African Kiwis get a chance to celebrate

May 31, 2024

African Kiwis get a chance to celebrate

Silo Park comes alive with Africa Day, a celebration of African culture. Photo: Vivek Panchal

Silo Park played host to the annual Africa Day celebration, which was held on the 25th of May.

The single-day event consisted of various stalls selling food, clothing, artwork and various music and dance performances from different African nations.

The event was organised by ACOFI (African Communities Forum Inc.) to unite the African people here in New Zealand said Abby Fumbilwa, an executive member at ACOFI.

“The goals of ACOFI is to make the African voices in Aotearoa heard and to vouch and support whatever our community needs.”

Abby Fumbilwa was born in New Zealand, but her parents had moved here from Zambia in 2001.

As an African Kiwi, she struggled with finding her identity, however, over time she learnt to embrace both her African and Kiwi roots.

This is the third consecutive year that Silo Park has hosted Africa Day, and it has been amazing to see how big the event has gotten in just three years.

“It’s been happening for years in smaller community halls, ” says Abby.

“Africa Day is going to be just a little snapshot of how we enjoy in Africa, so having a day that we can feel at home. It's so amazing for us. It's so important to be able to connect to our roots as much as we love Aotearoa.” said Abby Fumbilwa. Photo: Vivek Panchal

“Africa Day is going to be just a little snapshot of how we enjoy in Africa, so having a day that we can feel at home. It's so amazing for us. It's so important to be able to connect to our roots as much as we love Aotearoa.” said Abby Fumbilwa. Photo: Vivek Panchal

“We are so far from home and this an opportunity for all of us to come together  and let people know that there is a community, and you can get little slice, and it’s varied but it’s a little slice of warmth that we miss being so far away from home. And for some of the young ones who have not probably never been back home to the motherland or don’t get a chance to go as often they would like, this is the only opportunity to get to see people who represent cultures that are either theirs or close-ish.” Photo: Vivek Panchal “We are so far from home and this an opportunity for all of us to come together and let people know that there is a community, and you can get little slice, and it’s varied but it’s a little slice of warmth that we miss being so far away from home. And for some of the young ones who have not probably never been back home to the motherland or don’t get a chance to go as often they would like, this is the only opportunity to get to see people who represent cultures that are either theirs or close-ish.” Photo: Vivek Panchal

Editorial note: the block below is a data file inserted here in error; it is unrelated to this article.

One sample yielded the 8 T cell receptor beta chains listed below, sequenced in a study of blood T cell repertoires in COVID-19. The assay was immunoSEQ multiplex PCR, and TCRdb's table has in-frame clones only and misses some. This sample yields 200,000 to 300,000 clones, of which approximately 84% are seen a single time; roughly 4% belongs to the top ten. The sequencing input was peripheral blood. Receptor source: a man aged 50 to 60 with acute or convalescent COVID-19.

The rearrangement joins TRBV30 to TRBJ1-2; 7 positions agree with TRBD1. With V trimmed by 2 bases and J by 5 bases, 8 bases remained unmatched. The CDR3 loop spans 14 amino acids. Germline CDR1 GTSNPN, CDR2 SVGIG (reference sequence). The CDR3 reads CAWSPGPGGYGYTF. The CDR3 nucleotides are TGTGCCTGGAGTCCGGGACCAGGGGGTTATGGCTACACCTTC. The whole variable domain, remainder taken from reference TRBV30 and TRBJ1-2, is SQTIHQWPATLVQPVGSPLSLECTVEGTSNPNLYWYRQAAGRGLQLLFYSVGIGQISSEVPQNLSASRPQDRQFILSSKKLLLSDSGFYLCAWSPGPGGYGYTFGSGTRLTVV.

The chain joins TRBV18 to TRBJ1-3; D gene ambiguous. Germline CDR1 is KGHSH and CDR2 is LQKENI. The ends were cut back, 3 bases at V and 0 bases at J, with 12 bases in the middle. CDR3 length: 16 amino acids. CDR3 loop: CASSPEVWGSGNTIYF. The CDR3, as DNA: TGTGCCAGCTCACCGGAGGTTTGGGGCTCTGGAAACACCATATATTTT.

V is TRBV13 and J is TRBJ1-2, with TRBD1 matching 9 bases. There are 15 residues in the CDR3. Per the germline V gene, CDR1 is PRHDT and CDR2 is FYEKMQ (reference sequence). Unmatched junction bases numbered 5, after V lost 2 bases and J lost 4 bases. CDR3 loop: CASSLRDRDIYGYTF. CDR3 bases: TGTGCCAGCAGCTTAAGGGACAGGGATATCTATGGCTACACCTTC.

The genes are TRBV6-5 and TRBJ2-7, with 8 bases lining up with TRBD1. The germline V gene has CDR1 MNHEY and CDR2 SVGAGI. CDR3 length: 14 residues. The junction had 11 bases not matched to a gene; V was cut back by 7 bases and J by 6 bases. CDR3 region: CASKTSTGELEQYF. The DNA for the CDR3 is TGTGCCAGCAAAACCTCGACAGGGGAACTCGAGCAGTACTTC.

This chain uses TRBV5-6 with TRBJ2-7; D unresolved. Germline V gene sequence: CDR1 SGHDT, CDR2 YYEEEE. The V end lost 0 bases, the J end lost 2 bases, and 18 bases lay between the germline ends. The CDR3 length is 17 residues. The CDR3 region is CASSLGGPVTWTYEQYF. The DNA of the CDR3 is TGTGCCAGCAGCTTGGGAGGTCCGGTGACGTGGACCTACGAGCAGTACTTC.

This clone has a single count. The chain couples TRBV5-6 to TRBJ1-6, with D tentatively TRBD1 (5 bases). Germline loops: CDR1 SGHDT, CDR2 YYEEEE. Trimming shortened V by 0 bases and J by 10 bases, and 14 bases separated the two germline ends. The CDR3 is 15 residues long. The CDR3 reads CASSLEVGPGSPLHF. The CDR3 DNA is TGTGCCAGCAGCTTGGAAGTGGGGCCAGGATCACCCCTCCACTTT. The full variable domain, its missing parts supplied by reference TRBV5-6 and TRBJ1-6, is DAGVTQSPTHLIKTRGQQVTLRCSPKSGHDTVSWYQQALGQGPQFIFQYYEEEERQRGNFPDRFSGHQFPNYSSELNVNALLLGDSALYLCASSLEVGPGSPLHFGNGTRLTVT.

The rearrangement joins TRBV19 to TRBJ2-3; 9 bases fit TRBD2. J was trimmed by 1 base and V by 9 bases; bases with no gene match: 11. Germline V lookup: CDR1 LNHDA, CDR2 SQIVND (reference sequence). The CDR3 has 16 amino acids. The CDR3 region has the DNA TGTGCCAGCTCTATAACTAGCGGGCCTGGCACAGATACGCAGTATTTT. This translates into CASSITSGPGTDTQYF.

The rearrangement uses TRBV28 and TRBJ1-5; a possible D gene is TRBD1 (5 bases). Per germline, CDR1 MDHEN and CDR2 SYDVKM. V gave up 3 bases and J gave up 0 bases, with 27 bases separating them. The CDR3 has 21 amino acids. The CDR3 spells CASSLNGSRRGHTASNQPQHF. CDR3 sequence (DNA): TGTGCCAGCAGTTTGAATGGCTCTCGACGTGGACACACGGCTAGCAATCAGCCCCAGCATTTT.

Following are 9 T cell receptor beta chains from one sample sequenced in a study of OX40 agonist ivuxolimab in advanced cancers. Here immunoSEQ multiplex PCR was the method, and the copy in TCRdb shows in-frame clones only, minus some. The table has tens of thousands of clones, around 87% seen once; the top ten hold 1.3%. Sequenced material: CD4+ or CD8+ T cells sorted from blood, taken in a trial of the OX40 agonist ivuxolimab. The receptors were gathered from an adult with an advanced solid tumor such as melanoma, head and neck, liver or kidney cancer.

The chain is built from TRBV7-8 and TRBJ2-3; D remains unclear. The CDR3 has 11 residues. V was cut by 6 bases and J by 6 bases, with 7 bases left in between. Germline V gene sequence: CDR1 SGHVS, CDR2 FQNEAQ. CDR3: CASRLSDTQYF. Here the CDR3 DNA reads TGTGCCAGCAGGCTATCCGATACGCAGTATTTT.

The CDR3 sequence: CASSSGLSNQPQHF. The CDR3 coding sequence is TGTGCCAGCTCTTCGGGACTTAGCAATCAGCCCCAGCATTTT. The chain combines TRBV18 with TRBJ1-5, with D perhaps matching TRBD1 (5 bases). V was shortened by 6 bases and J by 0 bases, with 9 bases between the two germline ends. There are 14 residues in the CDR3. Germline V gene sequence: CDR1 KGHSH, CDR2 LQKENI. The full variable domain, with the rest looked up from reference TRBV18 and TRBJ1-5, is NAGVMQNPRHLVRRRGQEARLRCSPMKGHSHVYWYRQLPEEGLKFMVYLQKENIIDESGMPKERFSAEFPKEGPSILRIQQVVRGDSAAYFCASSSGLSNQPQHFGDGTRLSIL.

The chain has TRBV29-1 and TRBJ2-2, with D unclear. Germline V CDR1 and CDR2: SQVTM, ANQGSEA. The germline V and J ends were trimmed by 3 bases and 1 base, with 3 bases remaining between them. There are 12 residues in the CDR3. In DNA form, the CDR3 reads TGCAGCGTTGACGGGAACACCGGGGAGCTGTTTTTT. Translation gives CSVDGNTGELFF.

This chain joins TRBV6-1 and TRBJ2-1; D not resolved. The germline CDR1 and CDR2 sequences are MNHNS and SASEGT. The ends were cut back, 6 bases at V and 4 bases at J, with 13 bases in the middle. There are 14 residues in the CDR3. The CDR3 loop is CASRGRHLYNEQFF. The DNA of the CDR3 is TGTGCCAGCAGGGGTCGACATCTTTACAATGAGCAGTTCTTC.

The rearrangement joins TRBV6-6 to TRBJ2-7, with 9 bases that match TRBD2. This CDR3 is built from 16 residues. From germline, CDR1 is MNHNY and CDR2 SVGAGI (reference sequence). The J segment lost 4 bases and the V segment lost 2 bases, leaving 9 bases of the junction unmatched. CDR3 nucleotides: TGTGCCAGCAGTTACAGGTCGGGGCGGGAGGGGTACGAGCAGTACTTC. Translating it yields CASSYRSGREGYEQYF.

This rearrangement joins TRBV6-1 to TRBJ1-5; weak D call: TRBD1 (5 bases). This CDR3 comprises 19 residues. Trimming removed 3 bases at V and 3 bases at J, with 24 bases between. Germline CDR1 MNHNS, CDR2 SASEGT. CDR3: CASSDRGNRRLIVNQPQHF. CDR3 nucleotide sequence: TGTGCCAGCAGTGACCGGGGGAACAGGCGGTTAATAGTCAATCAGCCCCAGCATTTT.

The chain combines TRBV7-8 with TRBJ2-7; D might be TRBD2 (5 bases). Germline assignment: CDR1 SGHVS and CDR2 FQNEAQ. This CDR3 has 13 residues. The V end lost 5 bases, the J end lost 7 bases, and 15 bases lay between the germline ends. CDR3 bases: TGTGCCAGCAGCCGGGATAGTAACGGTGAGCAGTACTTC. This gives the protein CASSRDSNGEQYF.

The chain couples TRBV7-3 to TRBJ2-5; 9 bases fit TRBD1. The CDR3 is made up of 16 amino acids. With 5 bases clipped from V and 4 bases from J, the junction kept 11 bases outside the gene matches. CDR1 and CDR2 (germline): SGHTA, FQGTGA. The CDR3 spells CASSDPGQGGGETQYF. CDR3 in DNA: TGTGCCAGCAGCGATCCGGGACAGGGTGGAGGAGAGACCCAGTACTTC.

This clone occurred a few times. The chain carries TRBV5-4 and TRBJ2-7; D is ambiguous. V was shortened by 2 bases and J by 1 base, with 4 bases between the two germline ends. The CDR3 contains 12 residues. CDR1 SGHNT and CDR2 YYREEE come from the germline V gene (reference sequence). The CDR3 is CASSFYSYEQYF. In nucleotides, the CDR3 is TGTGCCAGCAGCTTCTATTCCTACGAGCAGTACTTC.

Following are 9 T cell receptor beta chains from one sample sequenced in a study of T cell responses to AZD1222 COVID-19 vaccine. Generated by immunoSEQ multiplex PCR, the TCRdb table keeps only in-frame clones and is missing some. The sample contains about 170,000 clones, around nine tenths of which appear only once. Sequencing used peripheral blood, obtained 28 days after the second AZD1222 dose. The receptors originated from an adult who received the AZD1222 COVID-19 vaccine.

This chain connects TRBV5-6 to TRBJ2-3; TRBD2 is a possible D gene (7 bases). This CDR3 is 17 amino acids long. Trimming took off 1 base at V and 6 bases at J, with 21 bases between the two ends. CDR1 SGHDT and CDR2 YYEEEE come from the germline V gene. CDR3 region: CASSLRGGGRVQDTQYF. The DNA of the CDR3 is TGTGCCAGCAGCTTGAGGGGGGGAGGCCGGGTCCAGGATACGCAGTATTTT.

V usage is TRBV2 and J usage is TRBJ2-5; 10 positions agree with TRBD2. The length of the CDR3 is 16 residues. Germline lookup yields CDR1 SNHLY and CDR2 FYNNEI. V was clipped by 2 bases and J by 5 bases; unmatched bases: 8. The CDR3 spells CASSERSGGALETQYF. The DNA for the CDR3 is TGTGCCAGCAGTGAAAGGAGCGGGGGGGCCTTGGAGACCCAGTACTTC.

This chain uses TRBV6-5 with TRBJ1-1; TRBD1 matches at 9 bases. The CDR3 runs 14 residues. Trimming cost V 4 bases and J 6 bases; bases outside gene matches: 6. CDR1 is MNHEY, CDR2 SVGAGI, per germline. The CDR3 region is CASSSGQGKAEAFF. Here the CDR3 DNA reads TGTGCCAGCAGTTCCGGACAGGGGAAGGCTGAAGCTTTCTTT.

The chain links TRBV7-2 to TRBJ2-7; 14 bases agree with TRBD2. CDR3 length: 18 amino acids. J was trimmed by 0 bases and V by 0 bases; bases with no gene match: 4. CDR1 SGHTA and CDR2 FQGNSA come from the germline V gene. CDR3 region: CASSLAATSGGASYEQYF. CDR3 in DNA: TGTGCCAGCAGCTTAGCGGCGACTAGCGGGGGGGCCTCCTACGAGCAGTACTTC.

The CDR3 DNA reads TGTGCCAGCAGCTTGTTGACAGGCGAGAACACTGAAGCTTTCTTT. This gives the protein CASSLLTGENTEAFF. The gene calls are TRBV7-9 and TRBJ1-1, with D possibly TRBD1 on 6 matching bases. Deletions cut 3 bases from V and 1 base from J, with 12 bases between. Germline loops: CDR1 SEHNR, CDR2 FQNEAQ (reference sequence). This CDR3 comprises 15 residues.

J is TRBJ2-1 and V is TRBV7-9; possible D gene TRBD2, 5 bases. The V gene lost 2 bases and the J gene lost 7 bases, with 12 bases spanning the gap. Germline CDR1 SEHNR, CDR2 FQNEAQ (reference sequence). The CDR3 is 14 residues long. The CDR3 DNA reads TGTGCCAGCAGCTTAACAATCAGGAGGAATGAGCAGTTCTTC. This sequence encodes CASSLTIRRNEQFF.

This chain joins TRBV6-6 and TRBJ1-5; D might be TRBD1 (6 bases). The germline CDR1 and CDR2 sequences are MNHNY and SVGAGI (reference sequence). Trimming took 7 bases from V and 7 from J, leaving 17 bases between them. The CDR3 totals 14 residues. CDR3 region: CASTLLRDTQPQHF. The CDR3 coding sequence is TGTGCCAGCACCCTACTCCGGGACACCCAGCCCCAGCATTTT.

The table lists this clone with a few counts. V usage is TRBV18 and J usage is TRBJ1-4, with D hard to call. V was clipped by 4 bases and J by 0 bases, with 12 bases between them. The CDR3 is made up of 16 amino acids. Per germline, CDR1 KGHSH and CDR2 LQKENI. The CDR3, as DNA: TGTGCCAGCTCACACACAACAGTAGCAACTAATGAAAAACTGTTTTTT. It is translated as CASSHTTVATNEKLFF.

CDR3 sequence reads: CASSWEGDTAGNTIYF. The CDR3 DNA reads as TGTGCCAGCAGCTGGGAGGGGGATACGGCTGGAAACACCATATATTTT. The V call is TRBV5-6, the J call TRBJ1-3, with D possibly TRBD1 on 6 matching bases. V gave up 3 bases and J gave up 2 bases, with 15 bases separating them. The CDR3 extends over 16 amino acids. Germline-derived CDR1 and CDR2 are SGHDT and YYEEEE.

Ch! Nonso, a musician who performed at the festival, said the event also celebrates various African artists who get a platform to showcase their talent and art.

“Celebrations like this make people validated in their experience of being African, so it does mean a lot to me.” said Ch! Nonso.

Ch! Moved to New Zealand in 2015 from Nigeria and has been making music since 2016, and his genre of music, Afro Soul is inspired by elements of jazz, soul music and afrobeat.

Visual artist Mwewa Kasongo, who moved to New Zealand from Zambia in 2006 had a stall showcasing her artwork.

Her parents moved here in 2005 for better opportunities when her mother got an offer to work as a nurse.

Her artwork is inspired from her home in Zambia, however, she hopes to explore her New Zealand upbringing.

“I would love to show my appreciation through working with another Māori artist.” said Mwewa.

Diodi Joseph, the founder and artistic director of BCA (Black Creatives Aotearoa) said, the BCA is a community arts collective that is dedicated to supporting the creative aspirations of African and Black diaspora brethren here in New Zealand.